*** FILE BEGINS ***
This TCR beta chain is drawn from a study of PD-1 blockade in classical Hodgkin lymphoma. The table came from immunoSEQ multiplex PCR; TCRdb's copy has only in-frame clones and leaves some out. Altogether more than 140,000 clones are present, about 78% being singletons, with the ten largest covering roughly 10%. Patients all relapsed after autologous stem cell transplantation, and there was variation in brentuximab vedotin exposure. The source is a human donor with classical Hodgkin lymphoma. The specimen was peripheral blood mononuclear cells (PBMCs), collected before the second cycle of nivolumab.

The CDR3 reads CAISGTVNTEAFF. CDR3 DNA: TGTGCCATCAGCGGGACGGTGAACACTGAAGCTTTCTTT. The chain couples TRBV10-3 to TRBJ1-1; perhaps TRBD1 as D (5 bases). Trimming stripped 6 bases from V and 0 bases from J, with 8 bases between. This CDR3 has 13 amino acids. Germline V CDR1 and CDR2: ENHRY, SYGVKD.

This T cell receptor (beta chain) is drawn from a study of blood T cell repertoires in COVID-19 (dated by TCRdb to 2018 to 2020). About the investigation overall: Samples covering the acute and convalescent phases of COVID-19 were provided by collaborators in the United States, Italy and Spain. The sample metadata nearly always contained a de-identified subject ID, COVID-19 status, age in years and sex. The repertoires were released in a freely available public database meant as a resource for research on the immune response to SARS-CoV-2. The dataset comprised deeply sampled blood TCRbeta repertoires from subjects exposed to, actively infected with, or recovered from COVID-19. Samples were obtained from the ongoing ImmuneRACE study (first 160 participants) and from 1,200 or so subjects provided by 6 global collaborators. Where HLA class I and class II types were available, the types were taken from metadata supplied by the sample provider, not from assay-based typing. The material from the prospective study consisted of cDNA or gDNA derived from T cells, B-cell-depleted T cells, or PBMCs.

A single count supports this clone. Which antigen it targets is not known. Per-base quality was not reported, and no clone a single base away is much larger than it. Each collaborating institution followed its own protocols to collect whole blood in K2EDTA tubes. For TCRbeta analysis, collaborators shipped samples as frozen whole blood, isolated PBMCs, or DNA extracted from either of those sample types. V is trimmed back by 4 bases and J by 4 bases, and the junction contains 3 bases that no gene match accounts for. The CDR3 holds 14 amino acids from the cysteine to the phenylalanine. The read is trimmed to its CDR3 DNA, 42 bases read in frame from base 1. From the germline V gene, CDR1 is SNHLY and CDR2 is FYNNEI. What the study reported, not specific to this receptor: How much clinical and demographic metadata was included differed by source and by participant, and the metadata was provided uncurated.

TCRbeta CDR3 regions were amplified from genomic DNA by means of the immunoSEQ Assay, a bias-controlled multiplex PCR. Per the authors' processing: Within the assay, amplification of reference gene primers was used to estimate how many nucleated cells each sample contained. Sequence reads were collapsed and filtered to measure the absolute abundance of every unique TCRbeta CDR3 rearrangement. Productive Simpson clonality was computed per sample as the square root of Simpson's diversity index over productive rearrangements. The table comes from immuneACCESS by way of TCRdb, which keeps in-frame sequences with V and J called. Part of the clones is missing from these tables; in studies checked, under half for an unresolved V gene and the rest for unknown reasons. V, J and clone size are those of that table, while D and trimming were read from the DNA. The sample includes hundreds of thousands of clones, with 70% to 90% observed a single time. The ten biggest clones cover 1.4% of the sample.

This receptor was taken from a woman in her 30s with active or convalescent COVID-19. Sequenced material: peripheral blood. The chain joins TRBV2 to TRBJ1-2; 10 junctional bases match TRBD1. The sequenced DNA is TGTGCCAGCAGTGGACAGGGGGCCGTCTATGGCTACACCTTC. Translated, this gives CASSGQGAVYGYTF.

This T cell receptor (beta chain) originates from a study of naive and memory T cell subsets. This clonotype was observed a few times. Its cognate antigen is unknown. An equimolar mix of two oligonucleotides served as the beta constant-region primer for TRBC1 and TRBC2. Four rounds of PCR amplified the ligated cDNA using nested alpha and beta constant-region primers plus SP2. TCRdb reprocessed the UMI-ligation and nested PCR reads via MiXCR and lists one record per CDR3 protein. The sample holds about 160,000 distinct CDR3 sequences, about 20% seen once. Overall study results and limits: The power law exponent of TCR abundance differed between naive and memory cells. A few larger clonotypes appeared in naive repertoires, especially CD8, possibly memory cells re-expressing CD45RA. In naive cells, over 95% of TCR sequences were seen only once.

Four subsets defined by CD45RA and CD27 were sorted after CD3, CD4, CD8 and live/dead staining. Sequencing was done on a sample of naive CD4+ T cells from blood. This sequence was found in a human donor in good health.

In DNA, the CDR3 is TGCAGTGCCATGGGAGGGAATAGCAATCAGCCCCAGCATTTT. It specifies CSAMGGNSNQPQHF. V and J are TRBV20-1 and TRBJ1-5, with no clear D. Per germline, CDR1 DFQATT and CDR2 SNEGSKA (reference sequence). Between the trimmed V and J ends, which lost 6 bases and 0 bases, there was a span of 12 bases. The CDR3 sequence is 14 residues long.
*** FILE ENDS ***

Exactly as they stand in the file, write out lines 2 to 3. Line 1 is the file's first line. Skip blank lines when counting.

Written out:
The CDR3 reads CAISGTVNTEAFF. CDR3 DNA: TGTGCCATCAGCGGGACGGTGAACACTGAAGCTTTCTTT. The chain couples TRBV10-3 to TRBJ1-1; perhaps TRBD1 as D (5 bases). Trimming stripped 6 bases from V and 0 bases from J, with 8 bases between. This CDR3 has 13 amino acids. Germline V CDR1 and CDR2: ENHRY, SYGVKD.

This T cell receptor (beta chain) is drawn from a study of blood T cell repertoires in COVID-19 (dated by TCRdb to 2018 to 2020). About the investigation overall: Samples covering the acute and convalescent phases of COVID-19 were provided by collaborators in the United States, Italy and Spain. The sample metadata nearly always contained a de-identified subject ID, COVID-19 status, age in years and sex. The repertoires were released in a freely available public database meant as a resource for research on the immune response to SARS-CoV-2. The dataset comprised deeply sampled blood TCRbeta repertoires from subjects exposed to, actively infected with, or recovered from COVID-19. Samples were obtained from the ongoing ImmuneRACE study (first 160 participants) and from 1,200 or so subjects provided by 6 global collaborators. Where HLA class I and class II types were available, the types were taken from metadata supplied by the sample provider, not from assay-based typing. The material from the prospective study consisted of cDNA or gDNA derived from T cells, B-cell-depleted T cells, or PBMCs.